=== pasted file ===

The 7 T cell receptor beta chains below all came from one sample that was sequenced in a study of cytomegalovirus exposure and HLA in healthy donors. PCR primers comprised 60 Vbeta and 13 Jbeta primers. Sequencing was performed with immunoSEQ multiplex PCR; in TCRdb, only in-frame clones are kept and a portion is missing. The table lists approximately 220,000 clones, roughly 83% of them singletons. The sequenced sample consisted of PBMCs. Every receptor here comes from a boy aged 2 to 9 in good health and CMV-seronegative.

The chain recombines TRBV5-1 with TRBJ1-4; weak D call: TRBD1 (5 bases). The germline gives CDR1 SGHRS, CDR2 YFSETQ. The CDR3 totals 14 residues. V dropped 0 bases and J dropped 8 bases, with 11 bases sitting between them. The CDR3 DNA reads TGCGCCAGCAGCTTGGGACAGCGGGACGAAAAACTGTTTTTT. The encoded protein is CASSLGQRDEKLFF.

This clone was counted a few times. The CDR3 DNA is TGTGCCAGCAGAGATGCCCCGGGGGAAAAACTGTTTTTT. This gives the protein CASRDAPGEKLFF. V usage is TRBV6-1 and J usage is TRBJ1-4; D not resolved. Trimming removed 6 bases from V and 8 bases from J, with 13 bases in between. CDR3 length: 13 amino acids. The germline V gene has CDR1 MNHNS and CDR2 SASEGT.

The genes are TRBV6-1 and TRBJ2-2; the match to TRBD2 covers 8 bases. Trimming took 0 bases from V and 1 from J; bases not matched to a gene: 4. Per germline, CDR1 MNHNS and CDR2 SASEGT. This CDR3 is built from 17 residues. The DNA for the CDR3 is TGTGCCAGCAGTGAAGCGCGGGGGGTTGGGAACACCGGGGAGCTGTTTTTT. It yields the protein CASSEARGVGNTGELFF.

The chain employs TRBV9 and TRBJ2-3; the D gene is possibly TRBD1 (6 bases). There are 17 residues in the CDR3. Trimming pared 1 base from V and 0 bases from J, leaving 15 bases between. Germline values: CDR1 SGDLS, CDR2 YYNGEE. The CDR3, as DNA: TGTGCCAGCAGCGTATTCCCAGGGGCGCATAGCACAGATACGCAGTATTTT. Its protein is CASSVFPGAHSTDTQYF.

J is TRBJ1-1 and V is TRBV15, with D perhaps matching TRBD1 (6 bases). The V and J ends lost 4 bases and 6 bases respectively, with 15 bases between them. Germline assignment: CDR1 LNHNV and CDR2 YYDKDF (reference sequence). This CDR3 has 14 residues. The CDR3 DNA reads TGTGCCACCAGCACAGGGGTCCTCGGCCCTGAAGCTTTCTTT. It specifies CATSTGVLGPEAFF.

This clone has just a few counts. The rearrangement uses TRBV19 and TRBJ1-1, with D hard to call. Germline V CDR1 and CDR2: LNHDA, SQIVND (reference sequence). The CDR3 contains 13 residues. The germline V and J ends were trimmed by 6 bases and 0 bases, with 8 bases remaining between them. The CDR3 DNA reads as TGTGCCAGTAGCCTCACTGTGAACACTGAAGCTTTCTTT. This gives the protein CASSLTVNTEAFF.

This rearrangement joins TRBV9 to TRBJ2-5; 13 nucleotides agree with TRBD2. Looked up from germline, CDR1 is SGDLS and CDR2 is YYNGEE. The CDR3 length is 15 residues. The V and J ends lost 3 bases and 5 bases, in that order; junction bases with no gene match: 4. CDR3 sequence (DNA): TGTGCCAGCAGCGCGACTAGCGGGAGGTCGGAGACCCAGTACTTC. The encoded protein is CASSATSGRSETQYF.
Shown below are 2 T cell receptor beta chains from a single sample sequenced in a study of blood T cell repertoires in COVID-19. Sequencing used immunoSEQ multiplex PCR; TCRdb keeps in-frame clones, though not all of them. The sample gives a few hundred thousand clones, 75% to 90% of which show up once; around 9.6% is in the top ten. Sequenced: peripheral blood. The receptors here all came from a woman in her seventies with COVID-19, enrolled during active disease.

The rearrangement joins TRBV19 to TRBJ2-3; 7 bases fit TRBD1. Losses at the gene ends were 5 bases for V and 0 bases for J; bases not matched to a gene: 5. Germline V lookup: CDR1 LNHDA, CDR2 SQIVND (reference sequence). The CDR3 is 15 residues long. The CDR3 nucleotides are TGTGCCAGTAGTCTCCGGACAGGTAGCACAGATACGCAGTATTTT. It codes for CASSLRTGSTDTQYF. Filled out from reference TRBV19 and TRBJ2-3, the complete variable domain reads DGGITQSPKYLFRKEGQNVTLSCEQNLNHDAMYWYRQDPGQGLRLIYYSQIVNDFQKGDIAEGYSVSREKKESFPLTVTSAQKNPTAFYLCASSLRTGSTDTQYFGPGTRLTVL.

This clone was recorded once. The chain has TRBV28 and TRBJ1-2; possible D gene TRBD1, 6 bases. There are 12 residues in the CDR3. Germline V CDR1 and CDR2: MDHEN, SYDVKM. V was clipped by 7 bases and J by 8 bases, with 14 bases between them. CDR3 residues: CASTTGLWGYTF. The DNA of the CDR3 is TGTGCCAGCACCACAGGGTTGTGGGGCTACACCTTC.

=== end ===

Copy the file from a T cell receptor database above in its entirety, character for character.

The 7 T cell receptor beta chains below all came from one sample that was sequenced in a study of cytomegalovirus exposure and HLA in healthy donors. PCR primers comprised 60 Vbeta and 13 Jbeta primers. Sequencing was performed with immunoSEQ multiplex PCR; in TCRdb, only in-frame clones are kept and a portion is missing. The table lists approximately 220,000 clones, roughly 83% of them singletons. The sequenced sample consisted of PBMCs. Every receptor here comes from a boy aged 2 to 9 in good health and CMV-seronegative.

The chain recombines TRBV5-1 with TRBJ1-4; weak D call: TRBD1 (5 bases). The germline gives CDR1 SGHRS, CDR2 YFSETQ. The CDR3 totals 14 residues. V dropped 0 bases and J dropped 8 bases, with 11 bases sitting between them. The CDR3 DNA reads TGCGCCAGCAGCTTGGGACAGCGGGACGAAAAACTGTTTTTT. The encoded protein is CASSLGQRDEKLFF.

This clone was counted a few times. The CDR3 DNA is TGTGCCAGCAGAGATGCCCCGGGGGAAAAACTGTTTTTT. This gives the protein CASRDAPGEKLFF. V usage is TRBV6-1 and J usage is TRBJ1-4; D not resolved. Trimming removed 6 bases from V and 8 bases from J, with 13 bases in between. CDR3 length: 13 amino acids. The germline V gene has CDR1 MNHNS and CDR2 SASEGT.

The genes are TRBV6-1 and TRBJ2-2; the match to TRBD2 covers 8 bases. Trimming took 0 bases from V and 1 from J; bases not matched to a gene: 4. Per germline, CDR1 MNHNS and CDR2 SASEGT. This CDR3 is built from 17 residues. The DNA for the CDR3 is TGTGCCAGCAGTGAAGCGCGGGGGGTTGGGAACACCGGGGAGCTGTTTTTT. It yields the protein CASSEARGVGNTGELFF.

The chain employs TRBV9 and TRBJ2-3; the D gene is possibly TRBD1 (6 bases). There are 17 residues in the CDR3. Trimming pared 1 base from V and 0 bases from J, leaving 15 bases between. Germline values: CDR1 SGDLS, CDR2 YYNGEE. The CDR3, as DNA: TGTGCCAGCAGCGTATTCCCAGGGGCGCATAGCACAGATACGCAGTATTTT. Its protein is CASSVFPGAHSTDTQYF.

J is TRBJ1-1 and V is TRBV15, with D perhaps matching TRBD1 (6 bases). The V and J ends lost 4 bases and 6 bases respectively, with 15 bases between them. Germline assignment: CDR1 LNHNV and CDR2 YYDKDF (reference sequence). This CDR3 has 14 residues. The CDR3 DNA reads TGTGCCACCAGCACAGGGGTCCTCGGCCCTGAAGCTTTCTTT. It specifies CATSTGVLGPEAFF.

This clone has just a few counts. The rearrangement uses TRBV19 and TRBJ1-1, with D hard to call. Germline V CDR1 and CDR2: LNHDA, SQIVND (reference sequence). The CDR3 contains 13 residues. The germline V and J ends were trimmed by 6 bases and 0 bases, with 8 bases remaining between them. The CDR3 DNA reads as TGTGCCAGTAGCCTCACTGTGAACACTGAAGCTTTCTTT. This gives the protein CASSLTVNTEAFF.

This rearrangement joins TRBV9 to TRBJ2-5; 13 nucleotides agree with TRBD2. Looked up from germline, CDR1 is SGDLS and CDR2 is YYNGEE. The CDR3 length is 15 residues. The V and J ends lost 3 bases and 5 bases, in that order; junction bases with no gene match: 4. CDR3 sequence (DNA): TGTGCCAGCAGCGCGACTAGCGGGAGGTCGGAGACCCAGTACTTC. The encoded protein is CASSATSGRSETQYF.
Shown below are 2 T cell receptor beta chains from a single sample sequenced in a study of blood T cell repertoires in COVID-19. Sequencing used immunoSEQ multiplex PCR; TCRdb keeps in-frame clones, though not all of them. The sample gives a few hundred thousand clones, 75% to 90% of which show up once; around 9.6% is in the top ten. Sequenced: peripheral blood. The receptors here all came from a woman in her seventies with COVID-19, enrolled during active disease.

The rearrangement joins TRBV19 to TRBJ2-3; 7 bases fit TRBD1. Losses at the gene ends were 5 bases for V and 0 bases for J; bases not matched to a gene: 5. Germline V lookup: CDR1 LNHDA, CDR2 SQIVND (reference sequence). The CDR3 is 15 residues long. The CDR3 nucleotides are TGTGCCAGTAGTCTCCGGACAGGTAGCACAGATACGCAGTATTTT. It codes for CASSLRTGSTDTQYF. Filled out from reference TRBV19 and TRBJ2-3, the complete variable domain reads DGGITQSPKYLFRKEGQNVTLSCEQNLNHDAMYWYRQDPGQGLRLIYYSQIVNDFQKGDIAEGYSVSREKKESFPLTVTSAQKNPTAFYLCASSLRTGSTDTQYFGPGTRLTVL.

This clone was recorded once. The chain has TRBV28 and TRBJ1-2; possible D gene TRBD1, 6 bases. There are 12 residues in the CDR3. Germline V CDR1 and CDR2: MDHEN, SYDVKM. V was clipped by 7 bases and J by 8 bases, with 14 bases between them. CDR3 residues: CASTTGLWGYTF. The DNA of the CDR3 is TGTGCCAGCACCACAGGGTTGTGGGGCTACACCTTC.